Think for a minute of all the diets you’ve been on. What’s ONE thing they all have in common? Different diets may have restricted your consumption of different foods, perhaps replaced meals with a processed concoction, have varying amounts allowed, and even meals at different times; some may allow snacks, some not… But what do they have in common?

The one thing I see in common is that diets encourage you to disconnect.

Disconnecting from your body

When you’re physically hungry and you don’t honour that signal, you’re disconnecting from your body – in fact, you’re dishonouring your body’s wisdom – that innate intelligence that knows exactly what, when and how much your body wants. In my first post in this series on The Role of the Brain in the Failure of Diets, I discussed in more detail what happens when you don’t honour your body’s hunger signals.

I’ve been on diets that have restricted the most bizarre foods: one that immediately comes to mind eliminated red peppers (one of my favourite vegetables) and broccoli! I bet you can guess what I craved when I was on this diet – you got it, red peppers! But I was told by the diet guru that one sniff of a red pepper would render the whole diet useless, mess up my metabolism, and I’d have to start all over again. Ever had that sort of experience? Empowering or disempowering? The dieting industry persuades you to believe and trust the dieting guru, rather than your own body.

Have you noticed how you behave on a diet? I know I’d often overeat on ‘free foods.’ Hungry or not, if the diet said I could have unlimited servings of celery, then that’s what I’d have! Whether I wanted something hot and savoury rather than cold and crunchy, I’d eat it because that was what I was ‘allowed.’

What about honouring your signals of fullness? I know on many diets you feel hungry pretty much all the time (until your tummy gives up growling and you just feel tired and weak), but I’ve been on diets where you can eat as much salad or veggies as you like but only at meals times. My fear about feeling hungry later would mean that I’d eat beyond fullness at meals on the ‘free’ veg and feel overly full and uncomfortable, because I knew if I didn’t I’d feel hungry way before I was next ‘allowed’ to eat.

Diets disconnect you from your body’s wisdom. And when you decide to ditch the diets for good, it does take some time to be able to tune in to those signals again – to discern the nuances of hunger and physical satisfaction. If you keep overriding them it is difficult to know when to eat, how much to eat and when to stop. I used to watch my mother in law in utter amazement – she knew exactly when she’d had enough, and stopped that very moment! It didn’t matter if there was just a bite or two left on her plate – when she’d had enough, she’d stop eating. And she was a World War II veteran – someone who used everything and wasted nothing. The food left on her plate was never wasted. She would find somewhere for it to go other than the bin – the birds, the pets, the compost, or a soup!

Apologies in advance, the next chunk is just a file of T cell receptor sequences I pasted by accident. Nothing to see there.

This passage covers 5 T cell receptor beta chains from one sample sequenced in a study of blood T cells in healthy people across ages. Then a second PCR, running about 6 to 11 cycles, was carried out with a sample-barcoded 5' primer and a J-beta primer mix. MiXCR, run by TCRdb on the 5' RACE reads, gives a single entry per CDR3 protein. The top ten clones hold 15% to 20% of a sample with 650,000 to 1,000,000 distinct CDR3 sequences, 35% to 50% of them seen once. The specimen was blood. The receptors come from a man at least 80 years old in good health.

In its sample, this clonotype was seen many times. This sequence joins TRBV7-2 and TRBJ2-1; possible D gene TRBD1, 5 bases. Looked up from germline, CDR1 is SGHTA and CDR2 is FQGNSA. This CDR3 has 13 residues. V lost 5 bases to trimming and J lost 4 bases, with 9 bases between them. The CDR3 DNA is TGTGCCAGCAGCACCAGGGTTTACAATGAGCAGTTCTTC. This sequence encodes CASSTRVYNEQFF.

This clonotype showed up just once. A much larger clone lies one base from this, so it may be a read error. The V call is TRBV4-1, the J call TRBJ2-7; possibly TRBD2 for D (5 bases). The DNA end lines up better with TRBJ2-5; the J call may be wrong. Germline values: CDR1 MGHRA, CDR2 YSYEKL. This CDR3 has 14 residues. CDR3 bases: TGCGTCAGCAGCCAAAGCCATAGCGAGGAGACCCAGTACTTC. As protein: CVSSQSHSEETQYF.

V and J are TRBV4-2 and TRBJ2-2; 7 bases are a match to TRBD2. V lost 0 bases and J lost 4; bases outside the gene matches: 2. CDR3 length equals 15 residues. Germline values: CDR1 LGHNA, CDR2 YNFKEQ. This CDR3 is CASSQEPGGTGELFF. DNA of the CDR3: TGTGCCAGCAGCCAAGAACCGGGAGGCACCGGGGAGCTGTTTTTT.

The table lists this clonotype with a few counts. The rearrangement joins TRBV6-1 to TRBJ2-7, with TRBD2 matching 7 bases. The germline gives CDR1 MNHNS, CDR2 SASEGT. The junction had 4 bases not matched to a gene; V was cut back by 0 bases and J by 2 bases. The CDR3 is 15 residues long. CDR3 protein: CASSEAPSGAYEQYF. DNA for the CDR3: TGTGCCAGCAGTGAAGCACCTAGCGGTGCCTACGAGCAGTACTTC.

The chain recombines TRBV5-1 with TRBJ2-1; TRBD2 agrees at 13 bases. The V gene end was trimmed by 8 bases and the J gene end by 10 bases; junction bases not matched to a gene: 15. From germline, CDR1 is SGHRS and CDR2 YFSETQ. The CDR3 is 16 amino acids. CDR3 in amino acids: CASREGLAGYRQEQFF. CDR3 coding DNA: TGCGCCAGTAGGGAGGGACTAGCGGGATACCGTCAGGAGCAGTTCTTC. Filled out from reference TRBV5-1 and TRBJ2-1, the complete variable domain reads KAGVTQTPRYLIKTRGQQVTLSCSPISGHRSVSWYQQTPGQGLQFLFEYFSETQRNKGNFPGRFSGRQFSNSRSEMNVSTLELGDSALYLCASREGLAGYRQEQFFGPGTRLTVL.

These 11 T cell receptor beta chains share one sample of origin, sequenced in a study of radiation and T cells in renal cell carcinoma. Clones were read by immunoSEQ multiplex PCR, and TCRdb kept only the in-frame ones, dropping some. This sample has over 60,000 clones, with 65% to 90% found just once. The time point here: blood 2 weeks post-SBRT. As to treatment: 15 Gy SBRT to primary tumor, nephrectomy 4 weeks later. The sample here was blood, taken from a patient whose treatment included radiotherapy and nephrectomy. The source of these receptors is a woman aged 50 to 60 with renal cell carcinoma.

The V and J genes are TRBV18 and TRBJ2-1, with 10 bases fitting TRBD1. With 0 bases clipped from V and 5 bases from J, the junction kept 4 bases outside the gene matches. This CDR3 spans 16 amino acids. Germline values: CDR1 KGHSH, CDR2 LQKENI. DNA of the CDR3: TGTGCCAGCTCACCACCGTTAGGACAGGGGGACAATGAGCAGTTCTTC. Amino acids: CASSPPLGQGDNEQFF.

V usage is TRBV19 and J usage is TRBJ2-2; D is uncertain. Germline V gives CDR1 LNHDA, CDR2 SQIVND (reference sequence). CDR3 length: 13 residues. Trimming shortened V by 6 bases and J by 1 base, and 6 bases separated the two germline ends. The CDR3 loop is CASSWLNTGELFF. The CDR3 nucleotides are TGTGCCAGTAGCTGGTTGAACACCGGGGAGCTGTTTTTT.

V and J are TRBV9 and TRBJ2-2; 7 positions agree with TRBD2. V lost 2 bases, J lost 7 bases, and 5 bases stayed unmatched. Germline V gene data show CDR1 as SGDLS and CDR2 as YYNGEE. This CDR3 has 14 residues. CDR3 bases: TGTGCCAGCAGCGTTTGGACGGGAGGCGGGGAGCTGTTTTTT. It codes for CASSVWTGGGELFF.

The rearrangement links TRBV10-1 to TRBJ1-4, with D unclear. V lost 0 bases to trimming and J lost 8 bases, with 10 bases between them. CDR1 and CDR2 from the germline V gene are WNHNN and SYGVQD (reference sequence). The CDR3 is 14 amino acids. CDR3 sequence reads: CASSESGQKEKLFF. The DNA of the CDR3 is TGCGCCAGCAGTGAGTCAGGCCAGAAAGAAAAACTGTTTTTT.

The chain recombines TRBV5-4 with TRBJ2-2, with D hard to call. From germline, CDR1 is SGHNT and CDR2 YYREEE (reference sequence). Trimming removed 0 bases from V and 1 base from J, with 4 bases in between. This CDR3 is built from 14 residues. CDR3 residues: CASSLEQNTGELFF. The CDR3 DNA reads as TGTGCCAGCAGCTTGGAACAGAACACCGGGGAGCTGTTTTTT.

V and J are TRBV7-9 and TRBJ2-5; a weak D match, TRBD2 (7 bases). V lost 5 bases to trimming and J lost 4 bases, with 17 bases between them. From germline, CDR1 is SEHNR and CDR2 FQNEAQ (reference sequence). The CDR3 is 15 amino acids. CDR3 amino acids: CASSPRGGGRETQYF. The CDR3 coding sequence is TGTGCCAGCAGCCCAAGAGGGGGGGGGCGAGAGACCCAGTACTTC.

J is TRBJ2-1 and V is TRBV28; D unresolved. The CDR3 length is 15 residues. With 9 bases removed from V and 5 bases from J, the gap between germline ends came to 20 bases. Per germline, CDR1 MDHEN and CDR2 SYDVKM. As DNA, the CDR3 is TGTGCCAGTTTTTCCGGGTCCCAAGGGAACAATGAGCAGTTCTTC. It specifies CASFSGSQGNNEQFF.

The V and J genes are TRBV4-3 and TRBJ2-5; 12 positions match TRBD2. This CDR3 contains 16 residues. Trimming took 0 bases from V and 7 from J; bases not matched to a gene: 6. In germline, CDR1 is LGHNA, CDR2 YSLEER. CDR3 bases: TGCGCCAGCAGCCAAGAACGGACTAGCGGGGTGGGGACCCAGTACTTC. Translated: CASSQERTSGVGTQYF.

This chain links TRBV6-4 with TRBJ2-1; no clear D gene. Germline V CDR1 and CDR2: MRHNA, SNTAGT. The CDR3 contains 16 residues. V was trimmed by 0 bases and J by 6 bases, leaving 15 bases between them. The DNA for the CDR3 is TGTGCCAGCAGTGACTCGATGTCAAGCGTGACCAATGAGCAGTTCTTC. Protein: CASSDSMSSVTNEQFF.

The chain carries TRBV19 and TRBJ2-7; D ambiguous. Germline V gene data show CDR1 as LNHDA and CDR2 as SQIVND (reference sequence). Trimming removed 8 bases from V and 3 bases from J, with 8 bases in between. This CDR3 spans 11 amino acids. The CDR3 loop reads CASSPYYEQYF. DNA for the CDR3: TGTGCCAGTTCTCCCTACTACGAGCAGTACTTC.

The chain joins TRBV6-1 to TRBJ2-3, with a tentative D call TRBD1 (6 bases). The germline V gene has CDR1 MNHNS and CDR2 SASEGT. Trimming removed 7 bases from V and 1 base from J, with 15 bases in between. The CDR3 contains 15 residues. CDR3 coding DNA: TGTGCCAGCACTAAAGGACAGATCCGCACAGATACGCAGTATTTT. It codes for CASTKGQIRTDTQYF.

Because you’re following an outside authority when you’re on a diet you don’t pay attention to what your particular body needs at this particular time. Your body is the expert on what it needs. The diet gurus don’t know your body: your specific combination of cells, memories, life experiences, neural connections, muscle mass, bio-chemistry, likes and dislikes; the way you uniquely digest and eliminate; your specific requirements to meet your particular lifestyle. Your body does though! You just need to listen to it.

Disconnection from your mind

One of the biggest problems with dieting is how it messes with your mind!

You learn a whole bunch of food rules! You learn what’s ‘good’ and what’s ‘bad.’

You might learn when it’s ok to eat: before a certain time in the evening; before or after a certain time in the morning; the spacing between meals etc.

You learn how much you ‘should’ drink.

You make yourself eat foods you don’t enjoy because they’re ‘allowed’ or ‘free’ or ‘superfoods’ – and deny yourself foods you love, because they’re ‘bad,’ ‘fattening,’ ‘evil,’  ‘too high’ in some unwanted nutrient or you believe you have no control in how much of it you eat. You believe the Alcoholics Anonymous saying that ‘One is too many, but a hundred is not enough.’

Even though you’ve convinced yourself that you’re choosing to restrict yourself from a certain food or food group, your mind believes it’s being deprived – even if it’s ‘for your health’.

The more you try not to have something, the more you want it. It’s the classic example of Eve with the forbidden fruit. The more it was denied, the more attractive and tempting it was.

Dieting robs you of your freedom to choose.

It reinforces this mental deprivation. It sets up your inner rebel.

It sets up a fight inside – and that is disconnecting. It’s the opposite of inner peace.

We are made for connection.

To feel and acknowledge our connection – to ourselves, to others (people and planet), and to that which is greater than ourselves is our natural state. Our culture has led us to believe that we’re separate – and diets just exacerbate and entrench this myth.

With love,